When exercising, why do my ears feel clogged, and heavy breathing through the nose puts pressure on my inner ears? Does this affect my hearing in the long term?

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When exercising, why do my ears feel clogged, and heavy breathing through the nose puts pressure on my inner ears? Does this affect my hearing in the long term?

In: Biology
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This may be ‘Patulous Eustachian’. Here are some quotes from http://en.wikipedia.org/wiki/Patulous_Eustachian_tube

Patulous Eustachian tube, also known as patent Eustachian tube, is the name of a rare physical disorder where the Eustachian tube, which is normally closed, instead stays intermittently open. When this occurs, the patient experiences autophony, the hearing of self-generated sounds. These sounds, such as one’s own breathing, voice, and heartbeat, vibrate directly onto the ear drum and can create a “bucket on the head” effect.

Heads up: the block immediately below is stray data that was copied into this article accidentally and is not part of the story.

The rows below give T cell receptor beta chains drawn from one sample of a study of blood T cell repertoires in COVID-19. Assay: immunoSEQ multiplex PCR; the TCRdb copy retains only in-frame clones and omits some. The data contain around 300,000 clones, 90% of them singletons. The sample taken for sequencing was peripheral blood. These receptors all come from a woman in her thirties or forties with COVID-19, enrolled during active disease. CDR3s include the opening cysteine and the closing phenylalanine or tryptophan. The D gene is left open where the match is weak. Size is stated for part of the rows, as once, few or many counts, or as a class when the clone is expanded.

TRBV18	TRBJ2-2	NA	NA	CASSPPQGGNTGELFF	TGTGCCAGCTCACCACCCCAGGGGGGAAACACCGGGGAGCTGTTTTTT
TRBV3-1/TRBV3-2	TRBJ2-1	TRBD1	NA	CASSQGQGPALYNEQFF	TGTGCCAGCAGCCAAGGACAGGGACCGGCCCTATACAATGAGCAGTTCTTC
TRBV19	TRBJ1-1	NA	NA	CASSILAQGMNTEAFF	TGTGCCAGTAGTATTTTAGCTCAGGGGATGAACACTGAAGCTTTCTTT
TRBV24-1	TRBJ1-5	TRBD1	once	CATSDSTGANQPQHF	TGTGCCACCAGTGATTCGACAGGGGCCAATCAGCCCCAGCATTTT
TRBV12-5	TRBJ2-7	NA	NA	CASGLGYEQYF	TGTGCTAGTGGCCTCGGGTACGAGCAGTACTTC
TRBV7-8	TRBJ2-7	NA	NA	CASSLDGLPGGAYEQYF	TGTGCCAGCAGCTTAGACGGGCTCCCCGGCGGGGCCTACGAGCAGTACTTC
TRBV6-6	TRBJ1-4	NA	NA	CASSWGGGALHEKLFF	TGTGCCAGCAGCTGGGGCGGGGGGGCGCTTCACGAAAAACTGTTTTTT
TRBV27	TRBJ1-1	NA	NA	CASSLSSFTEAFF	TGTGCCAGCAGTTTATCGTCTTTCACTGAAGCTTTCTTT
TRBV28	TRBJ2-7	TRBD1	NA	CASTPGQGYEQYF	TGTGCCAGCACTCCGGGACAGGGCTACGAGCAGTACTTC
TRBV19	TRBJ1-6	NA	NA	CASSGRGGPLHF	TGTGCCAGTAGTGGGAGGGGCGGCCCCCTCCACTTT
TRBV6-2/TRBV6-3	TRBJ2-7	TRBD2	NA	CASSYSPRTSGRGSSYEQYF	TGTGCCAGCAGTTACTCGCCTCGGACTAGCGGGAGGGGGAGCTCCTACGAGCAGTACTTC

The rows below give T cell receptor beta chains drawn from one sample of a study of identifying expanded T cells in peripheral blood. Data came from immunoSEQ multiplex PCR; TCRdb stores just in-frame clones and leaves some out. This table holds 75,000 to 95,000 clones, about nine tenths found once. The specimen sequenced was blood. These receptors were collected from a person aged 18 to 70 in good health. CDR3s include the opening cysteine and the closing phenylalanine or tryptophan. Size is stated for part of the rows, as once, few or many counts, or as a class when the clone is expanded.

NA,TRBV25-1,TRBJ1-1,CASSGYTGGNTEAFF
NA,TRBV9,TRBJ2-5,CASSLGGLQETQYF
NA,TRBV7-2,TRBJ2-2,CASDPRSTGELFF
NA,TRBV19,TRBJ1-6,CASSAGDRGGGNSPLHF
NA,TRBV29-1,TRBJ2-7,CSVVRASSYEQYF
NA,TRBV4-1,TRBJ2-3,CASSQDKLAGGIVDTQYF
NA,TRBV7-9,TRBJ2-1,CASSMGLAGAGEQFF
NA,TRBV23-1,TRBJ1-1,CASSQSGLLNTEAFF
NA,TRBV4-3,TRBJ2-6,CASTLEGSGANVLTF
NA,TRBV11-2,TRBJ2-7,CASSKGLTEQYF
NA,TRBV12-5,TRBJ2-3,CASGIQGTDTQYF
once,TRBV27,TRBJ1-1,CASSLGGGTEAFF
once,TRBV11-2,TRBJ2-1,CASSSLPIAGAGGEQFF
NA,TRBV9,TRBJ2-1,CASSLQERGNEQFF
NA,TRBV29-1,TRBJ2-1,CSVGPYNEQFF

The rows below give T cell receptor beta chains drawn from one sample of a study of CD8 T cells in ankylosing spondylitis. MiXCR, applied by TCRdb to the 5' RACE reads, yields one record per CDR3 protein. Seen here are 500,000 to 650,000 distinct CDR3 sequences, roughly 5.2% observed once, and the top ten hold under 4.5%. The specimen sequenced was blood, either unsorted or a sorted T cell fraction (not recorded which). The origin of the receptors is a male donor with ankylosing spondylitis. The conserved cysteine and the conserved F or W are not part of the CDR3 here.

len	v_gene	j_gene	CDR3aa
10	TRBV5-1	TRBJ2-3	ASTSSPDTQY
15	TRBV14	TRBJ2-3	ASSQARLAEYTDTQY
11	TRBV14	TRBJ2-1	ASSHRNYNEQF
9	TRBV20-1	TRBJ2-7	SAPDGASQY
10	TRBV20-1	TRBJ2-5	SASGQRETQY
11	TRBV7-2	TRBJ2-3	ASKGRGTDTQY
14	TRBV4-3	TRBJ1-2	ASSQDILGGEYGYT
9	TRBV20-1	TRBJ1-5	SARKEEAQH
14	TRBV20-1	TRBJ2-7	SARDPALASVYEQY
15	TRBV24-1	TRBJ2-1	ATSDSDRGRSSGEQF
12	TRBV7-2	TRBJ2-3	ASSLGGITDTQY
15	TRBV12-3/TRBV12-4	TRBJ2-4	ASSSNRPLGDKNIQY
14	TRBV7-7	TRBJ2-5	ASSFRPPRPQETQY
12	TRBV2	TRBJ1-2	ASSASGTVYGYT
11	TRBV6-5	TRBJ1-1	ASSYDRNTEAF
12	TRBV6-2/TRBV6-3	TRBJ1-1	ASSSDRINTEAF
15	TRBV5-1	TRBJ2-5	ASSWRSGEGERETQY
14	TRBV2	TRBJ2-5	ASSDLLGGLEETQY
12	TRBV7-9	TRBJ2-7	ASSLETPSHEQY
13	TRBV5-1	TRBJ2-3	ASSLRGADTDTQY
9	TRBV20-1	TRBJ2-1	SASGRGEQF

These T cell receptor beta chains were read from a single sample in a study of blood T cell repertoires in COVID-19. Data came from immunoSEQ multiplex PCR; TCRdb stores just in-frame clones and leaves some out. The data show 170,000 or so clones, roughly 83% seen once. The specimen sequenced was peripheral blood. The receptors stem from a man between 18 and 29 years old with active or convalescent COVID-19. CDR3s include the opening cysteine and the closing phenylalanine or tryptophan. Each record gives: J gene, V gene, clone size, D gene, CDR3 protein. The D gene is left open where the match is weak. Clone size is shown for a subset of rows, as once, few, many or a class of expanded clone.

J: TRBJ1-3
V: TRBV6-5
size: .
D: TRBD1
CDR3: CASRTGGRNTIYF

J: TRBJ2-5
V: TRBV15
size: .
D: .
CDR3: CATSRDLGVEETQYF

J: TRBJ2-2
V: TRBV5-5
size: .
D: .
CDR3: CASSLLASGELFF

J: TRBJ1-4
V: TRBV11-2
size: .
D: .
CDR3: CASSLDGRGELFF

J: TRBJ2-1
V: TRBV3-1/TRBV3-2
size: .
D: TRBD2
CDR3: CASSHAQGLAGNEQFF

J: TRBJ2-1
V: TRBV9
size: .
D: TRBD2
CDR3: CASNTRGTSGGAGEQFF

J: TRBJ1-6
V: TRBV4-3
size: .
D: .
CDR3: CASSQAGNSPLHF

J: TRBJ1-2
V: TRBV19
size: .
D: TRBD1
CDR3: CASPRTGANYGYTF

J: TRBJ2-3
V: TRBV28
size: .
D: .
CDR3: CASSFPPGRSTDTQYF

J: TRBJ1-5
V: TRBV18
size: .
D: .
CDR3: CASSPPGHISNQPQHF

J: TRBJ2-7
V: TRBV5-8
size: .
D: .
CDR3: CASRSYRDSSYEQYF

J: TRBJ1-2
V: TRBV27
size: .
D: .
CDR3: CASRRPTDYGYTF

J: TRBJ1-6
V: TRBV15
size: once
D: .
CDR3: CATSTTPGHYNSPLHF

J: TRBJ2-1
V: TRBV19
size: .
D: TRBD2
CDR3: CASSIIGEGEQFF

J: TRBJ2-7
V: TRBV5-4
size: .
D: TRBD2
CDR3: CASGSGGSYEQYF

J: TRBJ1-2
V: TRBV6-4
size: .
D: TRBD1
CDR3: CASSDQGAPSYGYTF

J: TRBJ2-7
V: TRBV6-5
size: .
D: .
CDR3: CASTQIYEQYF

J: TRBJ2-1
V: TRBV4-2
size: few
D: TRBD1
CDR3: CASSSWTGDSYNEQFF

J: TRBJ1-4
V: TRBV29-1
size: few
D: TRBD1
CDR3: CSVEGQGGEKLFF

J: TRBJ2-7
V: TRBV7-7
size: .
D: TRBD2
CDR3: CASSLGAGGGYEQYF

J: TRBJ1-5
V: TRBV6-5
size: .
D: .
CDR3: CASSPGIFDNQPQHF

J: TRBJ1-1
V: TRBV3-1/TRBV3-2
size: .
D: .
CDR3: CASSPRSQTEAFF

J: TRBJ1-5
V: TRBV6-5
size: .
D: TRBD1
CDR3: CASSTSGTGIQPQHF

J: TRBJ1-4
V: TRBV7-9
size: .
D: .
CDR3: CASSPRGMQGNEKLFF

Patulous Eustachian tube is frequently misdiagnosed as standard congestion due to the similarity in symptoms and rarity of the disorder.

Activities and substances which dehydrate the body have the same effect and are also possible causes of patulous Eustachian tube. Examples are stimulants (including caffeine) and exercise. Exercise may have a more short-term effect than caffeine or weight loss in this regard.